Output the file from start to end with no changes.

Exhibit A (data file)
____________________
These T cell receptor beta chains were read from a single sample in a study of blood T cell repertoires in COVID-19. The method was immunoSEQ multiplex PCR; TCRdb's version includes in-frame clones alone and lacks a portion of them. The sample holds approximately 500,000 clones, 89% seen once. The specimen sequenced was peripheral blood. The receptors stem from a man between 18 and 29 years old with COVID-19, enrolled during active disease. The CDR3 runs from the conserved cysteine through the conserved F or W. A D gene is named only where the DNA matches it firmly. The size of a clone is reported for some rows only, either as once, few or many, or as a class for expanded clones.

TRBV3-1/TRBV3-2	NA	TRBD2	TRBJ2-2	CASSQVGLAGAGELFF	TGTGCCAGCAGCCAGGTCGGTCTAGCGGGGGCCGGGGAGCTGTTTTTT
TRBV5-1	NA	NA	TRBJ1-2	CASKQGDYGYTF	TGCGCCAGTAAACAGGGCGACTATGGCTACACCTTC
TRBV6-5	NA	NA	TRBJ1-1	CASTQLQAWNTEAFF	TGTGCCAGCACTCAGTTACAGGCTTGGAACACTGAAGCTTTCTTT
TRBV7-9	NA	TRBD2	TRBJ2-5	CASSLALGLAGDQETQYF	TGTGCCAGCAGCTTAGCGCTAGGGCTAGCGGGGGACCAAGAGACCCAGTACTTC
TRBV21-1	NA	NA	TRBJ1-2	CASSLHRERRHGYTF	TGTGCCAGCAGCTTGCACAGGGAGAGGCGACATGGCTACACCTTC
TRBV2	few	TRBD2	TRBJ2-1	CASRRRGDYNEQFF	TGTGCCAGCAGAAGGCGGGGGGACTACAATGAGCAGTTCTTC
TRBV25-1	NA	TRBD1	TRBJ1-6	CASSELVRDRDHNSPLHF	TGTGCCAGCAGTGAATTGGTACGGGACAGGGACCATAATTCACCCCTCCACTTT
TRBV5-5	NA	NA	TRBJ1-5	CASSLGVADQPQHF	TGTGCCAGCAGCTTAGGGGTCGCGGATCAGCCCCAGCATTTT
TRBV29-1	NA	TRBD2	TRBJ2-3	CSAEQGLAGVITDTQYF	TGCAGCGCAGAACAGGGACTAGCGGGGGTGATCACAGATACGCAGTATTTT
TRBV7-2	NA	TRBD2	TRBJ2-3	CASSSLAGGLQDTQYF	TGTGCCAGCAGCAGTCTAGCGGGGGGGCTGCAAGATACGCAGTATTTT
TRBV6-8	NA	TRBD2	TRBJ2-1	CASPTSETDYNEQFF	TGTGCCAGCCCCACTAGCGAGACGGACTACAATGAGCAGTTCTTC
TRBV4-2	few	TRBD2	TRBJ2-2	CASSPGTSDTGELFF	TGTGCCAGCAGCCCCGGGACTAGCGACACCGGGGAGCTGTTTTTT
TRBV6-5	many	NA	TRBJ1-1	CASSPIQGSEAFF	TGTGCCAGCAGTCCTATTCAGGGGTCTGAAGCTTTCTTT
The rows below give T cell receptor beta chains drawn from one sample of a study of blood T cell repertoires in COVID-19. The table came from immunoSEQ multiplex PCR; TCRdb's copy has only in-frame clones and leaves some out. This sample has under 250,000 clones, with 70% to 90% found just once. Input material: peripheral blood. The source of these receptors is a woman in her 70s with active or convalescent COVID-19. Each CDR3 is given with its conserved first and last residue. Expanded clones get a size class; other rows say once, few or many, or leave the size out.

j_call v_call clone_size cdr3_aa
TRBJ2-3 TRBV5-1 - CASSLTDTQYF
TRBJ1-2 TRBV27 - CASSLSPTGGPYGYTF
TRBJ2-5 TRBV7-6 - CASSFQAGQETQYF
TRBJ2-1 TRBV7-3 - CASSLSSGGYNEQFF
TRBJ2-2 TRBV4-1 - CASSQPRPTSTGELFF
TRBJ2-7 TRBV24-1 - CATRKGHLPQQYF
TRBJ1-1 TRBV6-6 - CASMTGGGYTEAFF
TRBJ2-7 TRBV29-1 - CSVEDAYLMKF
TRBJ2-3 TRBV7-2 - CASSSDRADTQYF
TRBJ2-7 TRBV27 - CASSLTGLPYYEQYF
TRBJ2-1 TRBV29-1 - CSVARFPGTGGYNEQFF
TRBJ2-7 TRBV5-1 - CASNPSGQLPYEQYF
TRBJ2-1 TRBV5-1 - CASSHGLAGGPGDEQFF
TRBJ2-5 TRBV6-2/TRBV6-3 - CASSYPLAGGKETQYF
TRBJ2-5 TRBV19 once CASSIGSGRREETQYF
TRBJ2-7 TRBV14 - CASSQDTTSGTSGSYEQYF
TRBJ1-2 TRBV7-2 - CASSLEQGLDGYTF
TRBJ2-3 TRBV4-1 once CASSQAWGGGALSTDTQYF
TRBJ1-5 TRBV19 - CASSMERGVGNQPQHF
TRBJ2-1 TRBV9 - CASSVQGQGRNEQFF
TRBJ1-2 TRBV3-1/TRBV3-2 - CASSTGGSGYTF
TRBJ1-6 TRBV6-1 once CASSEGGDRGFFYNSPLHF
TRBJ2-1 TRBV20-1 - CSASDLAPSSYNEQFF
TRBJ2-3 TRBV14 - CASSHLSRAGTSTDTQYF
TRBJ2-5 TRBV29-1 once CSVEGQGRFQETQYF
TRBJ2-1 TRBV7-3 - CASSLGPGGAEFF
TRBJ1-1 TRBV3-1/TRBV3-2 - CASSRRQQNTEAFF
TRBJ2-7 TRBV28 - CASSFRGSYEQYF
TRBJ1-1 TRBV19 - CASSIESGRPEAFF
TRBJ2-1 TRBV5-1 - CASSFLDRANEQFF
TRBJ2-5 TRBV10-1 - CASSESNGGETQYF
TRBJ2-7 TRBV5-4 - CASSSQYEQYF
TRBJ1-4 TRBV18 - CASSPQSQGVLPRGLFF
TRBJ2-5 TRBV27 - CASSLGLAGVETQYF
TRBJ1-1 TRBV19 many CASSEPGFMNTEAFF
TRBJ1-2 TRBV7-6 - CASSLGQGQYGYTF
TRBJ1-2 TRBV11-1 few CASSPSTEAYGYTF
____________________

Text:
These T cell receptor beta chains were read from a single sample in a study of blood T cell repertoires in COVID-19. The method was immunoSEQ multiplex PCR; TCRdb's version includes in-frame clones alone and lacks a portion of them. The sample holds approximately 500,000 clones, 89% seen once. The specimen sequenced was peripheral blood. The receptors stem from a man between 18 and 29 years old with COVID-19, enrolled during active disease. The CDR3 runs from the conserved cysteine through the conserved F or W. A D gene is named only where the DNA matches it firmly. The size of a clone is reported for some rows only, either as once, few or many, or as a class for expanded clones.

TRBV3-1/TRBV3-2	NA	TRBD2	TRBJ2-2	CASSQVGLAGAGELFF	TGTGCCAGCAGCCAGGTCGGTCTAGCGGGGGCCGGGGAGCTGTTTTTT
TRBV5-1	NA	NA	TRBJ1-2	CASKQGDYGYTF	TGCGCCAGTAAACAGGGCGACTATGGCTACACCTTC
TRBV6-5	NA	NA	TRBJ1-1	CASTQLQAWNTEAFF	TGTGCCAGCACTCAGTTACAGGCTTGGAACACTGAAGCTTTCTTT
TRBV7-9	NA	TRBD2	TRBJ2-5	CASSLALGLAGDQETQYF	TGTGCCAGCAGCTTAGCGCTAGGGCTAGCGGGGGACCAAGAGACCCAGTACTTC
TRBV21-1	NA	NA	TRBJ1-2	CASSLHRERRHGYTF	TGTGCCAGCAGCTTGCACAGGGAGAGGCGACATGGCTACACCTTC
TRBV2	few	TRBD2	TRBJ2-1	CASRRRGDYNEQFF	TGTGCCAGCAGAAGGCGGGGGGACTACAATGAGCAGTTCTTC
TRBV25-1	NA	TRBD1	TRBJ1-6	CASSELVRDRDHNSPLHF	TGTGCCAGCAGTGAATTGGTACGGGACAGGGACCATAATTCACCCCTCCACTTT
TRBV5-5	NA	NA	TRBJ1-5	CASSLGVADQPQHF	TGTGCCAGCAGCTTAGGGGTCGCGGATCAGCCCCAGCATTTT
TRBV29-1	NA	TRBD2	TRBJ2-3	CSAEQGLAGVITDTQYF	TGCAGCGCAGAACAGGGACTAGCGGGGGTGATCACAGATACGCAGTATTTT
TRBV7-2	NA	TRBD2	TRBJ2-3	CASSSLAGGLQDTQYF	TGTGCCAGCAGCAGTCTAGCGGGGGGGCTGCAAGATACGCAGTATTTT
TRBV6-8	NA	TRBD2	TRBJ2-1	CASPTSETDYNEQFF	TGTGCCAGCCCCACTAGCGAGACGGACTACAATGAGCAGTTCTTC
TRBV4-2	few	TRBD2	TRBJ2-2	CASSPGTSDTGELFF	TGTGCCAGCAGCCCCGGGACTAGCGACACCGGGGAGCTGTTTTTT
TRBV6-5	many	NA	TRBJ1-1	CASSPIQGSEAFF	TGTGCCAGCAGTCCTATTCAGGGGTCTGAAGCTTTCTTT
The rows below give T cell receptor beta chains drawn from one sample of a study of blood T cell repertoires in COVID-19. The table came from immunoSEQ multiplex PCR; TCRdb's copy has only in-frame clones and leaves some out. This sample has under 250,000 clones, with 70% to 90% found just once. Input material: peripheral blood. The source of these receptors is a woman in her 70s with active or convalescent COVID-19. Each CDR3 is given with its conserved first and last residue. Expanded clones get a size class; other rows say once, few or many, or leave the size out.

j_call v_call clone_size cdr3_aa
TRBJ2-3 TRBV5-1 - CASSLTDTQYF
TRBJ1-2 TRBV27 - CASSLSPTGGPYGYTF
TRBJ2-5 TRBV7-6 - CASSFQAGQETQYF
TRBJ2-1 TRBV7-3 - CASSLSSGGYNEQFF
TRBJ2-2 TRBV4-1 - CASSQPRPTSTGELFF
TRBJ2-7 TRBV24-1 - CATRKGHLPQQYF
TRBJ1-1 TRBV6-6 - CASMTGGGYTEAFF
TRBJ2-7 TRBV29-1 - CSVEDAYLMKF
TRBJ2-3 TRBV7-2 - CASSSDRADTQYF
TRBJ2-7 TRBV27 - CASSLTGLPYYEQYF
TRBJ2-1 TRBV29-1 - CSVARFPGTGGYNEQFF
TRBJ2-7 TRBV5-1 - CASNPSGQLPYEQYF
TRBJ2-1 TRBV5-1 - CASSHGLAGGPGDEQFF
TRBJ2-5 TRBV6-2/TRBV6-3 - CASSYPLAGGKETQYF
TRBJ2-5 TRBV19 once CASSIGSGRREETQYF
TRBJ2-7 TRBV14 - CASSQDTTSGTSGSYEQYF
TRBJ1-2 TRBV7-2 - CASSLEQGLDGYTF
TRBJ2-3 TRBV4-1 once CASSQAWGGGALSTDTQYF
TRBJ1-5 TRBV19 - CASSMERGVGNQPQHF
TRBJ2-1 TRBV9 - CASSVQGQGRNEQFF
TRBJ1-2 TRBV3-1/TRBV3-2 - CASSTGGSGYTF
TRBJ1-6 TRBV6-1 once CASSEGGDRGFFYNSPLHF
TRBJ2-1 TRBV20-1 - CSASDLAPSSYNEQFF
TRBJ2-3 TRBV14 - CASSHLSRAGTSTDTQYF
TRBJ2-5 TRBV29-1 once CSVEGQGRFQETQYF
TRBJ2-1 TRBV7-3 - CASSLGPGGAEFF
TRBJ1-1 TRBV3-1/TRBV3-2 - CASSRRQQNTEAFF
TRBJ2-7 TRBV28 - CASSFRGSYEQYF
TRBJ1-1 TRBV19 - CASSIESGRPEAFF
TRBJ2-1 TRBV5-1 - CASSFLDRANEQFF
TRBJ2-5 TRBV10-1 - CASSESNGGETQYF
TRBJ2-7 TRBV5-4 - CASSSQYEQYF
TRBJ1-4 TRBV18 - CASSPQSQGVLPRGLFF
TRBJ2-5 TRBV27 - CASSLGLAGVETQYF
TRBJ1-1 TRBV19 many CASSEPGFMNTEAFF
TRBJ1-2 TRBV7-6 - CASSLGQGQYGYTF
TRBJ1-2 TRBV11-1 few CASSPSTEAYGYTF